Almost 12% of French people (11.9%) had difficulty paying their energy bills in 2019, according to theNational Energy Poverty Observatory (ONPE). In its annual report, published Thursday, January 14, it estimates that at least 3.5 million households are in a situation of fuel poverty. This concerns in particular 30% of the poorest French people.
To obtain these figures, the ONPE combines several elements, including the “Energy effort rate”, that is, the share of energy expenditure in household income. When this rate reaches 8%, the household is considered precarious.
The 2019 result is a little better than that of 2018 (12.1%) due to rather mild winter temperatures, “But this does not prejudge the situation of the poorest”, specifies the ONPE. Despite the drop in energy consumption per dwelling linked to the improvement of heating equipment and the performance of certain homes, the rise in energy prices and the stagnation of purchasing power point to difficult years, notes ONPE. Its experts ” are worried “ the increase in the number of households that suffered from the cold last winter, in particular 18-34 year olds.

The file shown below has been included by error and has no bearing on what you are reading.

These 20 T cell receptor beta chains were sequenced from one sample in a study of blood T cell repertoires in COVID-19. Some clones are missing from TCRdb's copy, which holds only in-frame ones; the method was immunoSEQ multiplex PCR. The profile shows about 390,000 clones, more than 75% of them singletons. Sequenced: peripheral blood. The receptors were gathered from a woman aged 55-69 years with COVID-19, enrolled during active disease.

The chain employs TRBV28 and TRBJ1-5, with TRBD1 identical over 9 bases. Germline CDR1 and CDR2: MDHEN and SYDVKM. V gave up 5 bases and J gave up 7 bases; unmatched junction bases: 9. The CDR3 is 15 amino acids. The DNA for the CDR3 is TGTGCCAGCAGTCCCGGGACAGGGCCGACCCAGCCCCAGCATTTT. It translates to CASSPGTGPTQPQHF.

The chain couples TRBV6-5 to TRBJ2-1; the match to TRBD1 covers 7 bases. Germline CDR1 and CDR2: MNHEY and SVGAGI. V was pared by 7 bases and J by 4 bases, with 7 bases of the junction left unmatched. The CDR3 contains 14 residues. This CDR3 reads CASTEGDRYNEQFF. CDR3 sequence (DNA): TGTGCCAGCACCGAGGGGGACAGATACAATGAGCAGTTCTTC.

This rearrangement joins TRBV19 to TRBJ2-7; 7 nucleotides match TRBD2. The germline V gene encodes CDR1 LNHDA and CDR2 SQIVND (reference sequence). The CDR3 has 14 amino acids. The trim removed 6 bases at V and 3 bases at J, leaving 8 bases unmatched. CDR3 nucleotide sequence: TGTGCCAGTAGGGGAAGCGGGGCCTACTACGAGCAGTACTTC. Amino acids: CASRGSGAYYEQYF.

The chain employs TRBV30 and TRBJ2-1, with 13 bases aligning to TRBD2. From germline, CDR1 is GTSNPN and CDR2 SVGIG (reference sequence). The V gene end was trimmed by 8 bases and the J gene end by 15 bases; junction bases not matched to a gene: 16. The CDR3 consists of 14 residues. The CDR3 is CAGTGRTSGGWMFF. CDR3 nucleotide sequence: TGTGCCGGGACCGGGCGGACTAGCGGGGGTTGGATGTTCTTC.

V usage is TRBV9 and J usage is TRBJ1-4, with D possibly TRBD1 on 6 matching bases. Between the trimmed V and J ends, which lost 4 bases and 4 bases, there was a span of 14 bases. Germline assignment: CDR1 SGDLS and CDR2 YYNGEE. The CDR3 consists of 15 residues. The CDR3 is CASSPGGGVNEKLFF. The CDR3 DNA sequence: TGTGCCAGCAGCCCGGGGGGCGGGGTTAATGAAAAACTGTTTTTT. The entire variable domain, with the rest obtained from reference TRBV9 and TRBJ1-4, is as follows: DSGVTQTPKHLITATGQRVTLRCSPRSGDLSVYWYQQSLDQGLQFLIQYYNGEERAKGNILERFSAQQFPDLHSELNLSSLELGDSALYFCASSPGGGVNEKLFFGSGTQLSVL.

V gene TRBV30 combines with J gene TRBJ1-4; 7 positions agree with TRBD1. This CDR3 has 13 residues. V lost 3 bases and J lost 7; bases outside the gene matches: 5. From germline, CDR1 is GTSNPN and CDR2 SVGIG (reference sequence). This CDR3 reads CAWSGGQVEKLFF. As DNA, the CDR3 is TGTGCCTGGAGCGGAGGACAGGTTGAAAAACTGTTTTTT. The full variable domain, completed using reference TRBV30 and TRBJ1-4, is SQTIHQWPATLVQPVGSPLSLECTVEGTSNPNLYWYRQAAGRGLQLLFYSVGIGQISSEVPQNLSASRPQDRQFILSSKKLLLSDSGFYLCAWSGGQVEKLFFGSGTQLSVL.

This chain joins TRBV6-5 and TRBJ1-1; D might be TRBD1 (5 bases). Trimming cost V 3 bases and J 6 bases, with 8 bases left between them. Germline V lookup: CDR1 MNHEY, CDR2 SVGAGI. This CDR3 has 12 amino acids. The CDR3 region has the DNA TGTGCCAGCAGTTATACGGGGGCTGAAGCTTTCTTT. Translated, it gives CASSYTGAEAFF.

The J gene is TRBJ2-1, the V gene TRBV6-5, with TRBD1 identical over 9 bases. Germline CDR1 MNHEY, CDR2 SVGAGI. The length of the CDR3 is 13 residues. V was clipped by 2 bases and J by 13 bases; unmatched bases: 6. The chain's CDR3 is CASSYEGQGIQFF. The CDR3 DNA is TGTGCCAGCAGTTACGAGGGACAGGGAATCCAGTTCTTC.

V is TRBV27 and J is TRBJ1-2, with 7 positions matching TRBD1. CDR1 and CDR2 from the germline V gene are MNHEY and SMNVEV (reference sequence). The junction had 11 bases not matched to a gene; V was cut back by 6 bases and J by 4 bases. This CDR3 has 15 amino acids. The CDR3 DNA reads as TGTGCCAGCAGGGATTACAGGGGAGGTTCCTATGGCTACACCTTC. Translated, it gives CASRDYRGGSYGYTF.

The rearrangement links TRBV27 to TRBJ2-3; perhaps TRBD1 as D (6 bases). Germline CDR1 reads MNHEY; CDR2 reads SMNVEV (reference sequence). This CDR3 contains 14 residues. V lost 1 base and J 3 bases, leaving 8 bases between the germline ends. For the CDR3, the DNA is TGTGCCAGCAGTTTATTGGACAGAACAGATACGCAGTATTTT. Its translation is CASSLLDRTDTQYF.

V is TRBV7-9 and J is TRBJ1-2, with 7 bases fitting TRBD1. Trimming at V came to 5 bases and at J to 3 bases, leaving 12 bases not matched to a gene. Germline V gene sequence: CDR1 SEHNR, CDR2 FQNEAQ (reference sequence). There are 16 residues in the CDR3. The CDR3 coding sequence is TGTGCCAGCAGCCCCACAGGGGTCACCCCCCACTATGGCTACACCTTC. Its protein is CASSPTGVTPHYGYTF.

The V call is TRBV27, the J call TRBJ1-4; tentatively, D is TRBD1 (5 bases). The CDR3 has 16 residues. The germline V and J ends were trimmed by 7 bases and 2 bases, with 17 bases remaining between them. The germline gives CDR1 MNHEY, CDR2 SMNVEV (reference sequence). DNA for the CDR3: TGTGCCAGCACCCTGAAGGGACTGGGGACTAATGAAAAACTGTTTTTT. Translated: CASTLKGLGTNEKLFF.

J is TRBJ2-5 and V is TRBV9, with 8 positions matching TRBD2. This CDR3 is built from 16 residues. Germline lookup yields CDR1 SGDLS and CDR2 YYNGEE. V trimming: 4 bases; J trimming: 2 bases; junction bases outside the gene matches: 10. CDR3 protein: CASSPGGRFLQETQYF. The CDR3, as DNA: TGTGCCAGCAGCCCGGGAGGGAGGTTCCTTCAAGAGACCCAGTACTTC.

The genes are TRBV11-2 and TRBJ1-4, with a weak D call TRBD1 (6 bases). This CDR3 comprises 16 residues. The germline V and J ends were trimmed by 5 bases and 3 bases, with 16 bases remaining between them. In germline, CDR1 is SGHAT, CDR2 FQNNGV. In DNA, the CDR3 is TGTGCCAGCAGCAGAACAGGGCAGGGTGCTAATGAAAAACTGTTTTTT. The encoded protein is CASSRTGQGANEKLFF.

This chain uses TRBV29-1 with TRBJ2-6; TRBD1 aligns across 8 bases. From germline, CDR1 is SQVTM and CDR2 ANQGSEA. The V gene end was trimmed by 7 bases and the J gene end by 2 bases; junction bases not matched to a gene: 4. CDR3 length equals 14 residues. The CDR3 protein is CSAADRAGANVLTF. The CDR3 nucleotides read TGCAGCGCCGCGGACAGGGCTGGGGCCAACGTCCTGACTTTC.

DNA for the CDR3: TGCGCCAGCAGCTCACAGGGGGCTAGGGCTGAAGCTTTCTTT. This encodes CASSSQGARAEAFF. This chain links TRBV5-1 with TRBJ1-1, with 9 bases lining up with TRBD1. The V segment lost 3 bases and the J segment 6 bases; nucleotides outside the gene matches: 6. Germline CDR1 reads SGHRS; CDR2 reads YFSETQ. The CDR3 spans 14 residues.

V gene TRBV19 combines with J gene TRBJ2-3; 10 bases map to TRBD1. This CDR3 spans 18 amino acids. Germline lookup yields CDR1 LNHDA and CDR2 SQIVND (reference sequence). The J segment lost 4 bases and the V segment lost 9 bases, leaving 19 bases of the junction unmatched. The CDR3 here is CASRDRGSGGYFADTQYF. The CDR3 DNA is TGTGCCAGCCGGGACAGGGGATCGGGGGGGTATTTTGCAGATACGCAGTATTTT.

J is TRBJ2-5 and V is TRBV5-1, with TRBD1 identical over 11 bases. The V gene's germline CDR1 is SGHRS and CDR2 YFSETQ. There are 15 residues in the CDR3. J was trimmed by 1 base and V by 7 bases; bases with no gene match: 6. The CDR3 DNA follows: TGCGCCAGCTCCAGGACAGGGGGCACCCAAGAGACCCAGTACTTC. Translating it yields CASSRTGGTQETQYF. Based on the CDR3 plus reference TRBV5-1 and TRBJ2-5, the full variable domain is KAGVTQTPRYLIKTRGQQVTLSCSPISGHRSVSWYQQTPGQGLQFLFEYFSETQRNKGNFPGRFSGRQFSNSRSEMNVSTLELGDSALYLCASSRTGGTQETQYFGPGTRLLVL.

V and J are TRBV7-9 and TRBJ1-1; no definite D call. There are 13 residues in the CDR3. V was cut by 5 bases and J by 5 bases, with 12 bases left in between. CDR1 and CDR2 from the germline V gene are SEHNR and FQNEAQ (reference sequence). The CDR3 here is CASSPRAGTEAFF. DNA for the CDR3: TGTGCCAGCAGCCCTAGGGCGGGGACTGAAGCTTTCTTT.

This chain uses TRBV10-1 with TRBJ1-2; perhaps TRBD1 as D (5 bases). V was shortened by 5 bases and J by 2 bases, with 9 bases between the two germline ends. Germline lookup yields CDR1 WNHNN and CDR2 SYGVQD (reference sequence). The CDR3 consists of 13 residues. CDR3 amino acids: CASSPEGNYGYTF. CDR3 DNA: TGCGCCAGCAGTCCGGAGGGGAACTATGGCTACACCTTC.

Fear of an “explosion of unpaid bills”
It is necessary “Find intervention methods more suited to these situations in order to cushion this economic and health crisis which first of all weakens the most precarious populations and risks pushing them into situations of great poverty”, called Arnaud Leroy, president of the ONPE and the Environment and Energy Management Agency (Ademe).
The number of households encountering energy payment difficulties increased from 10% in 2013 to 18% in 2020, with an increase in interventions for cuts, also notes the ONPE, which quotes the Info-Energie 2020 barometer from the National Energy Mediator. In 2019, 671,546 households saw the intervention of an energy supplier due to unpaid bills (+ 17% compared to 2018).
For 2020, the containment measures have had even greater consequences for households in fuel poverty. The suspension of payment of invoices during an extended winter break “Raises fears of an explosion in unpaid bills and requests for aid from social services”. As for confinement, it favored forced cohabitation in uncomfortable housing, while housing improvement work was slowed down.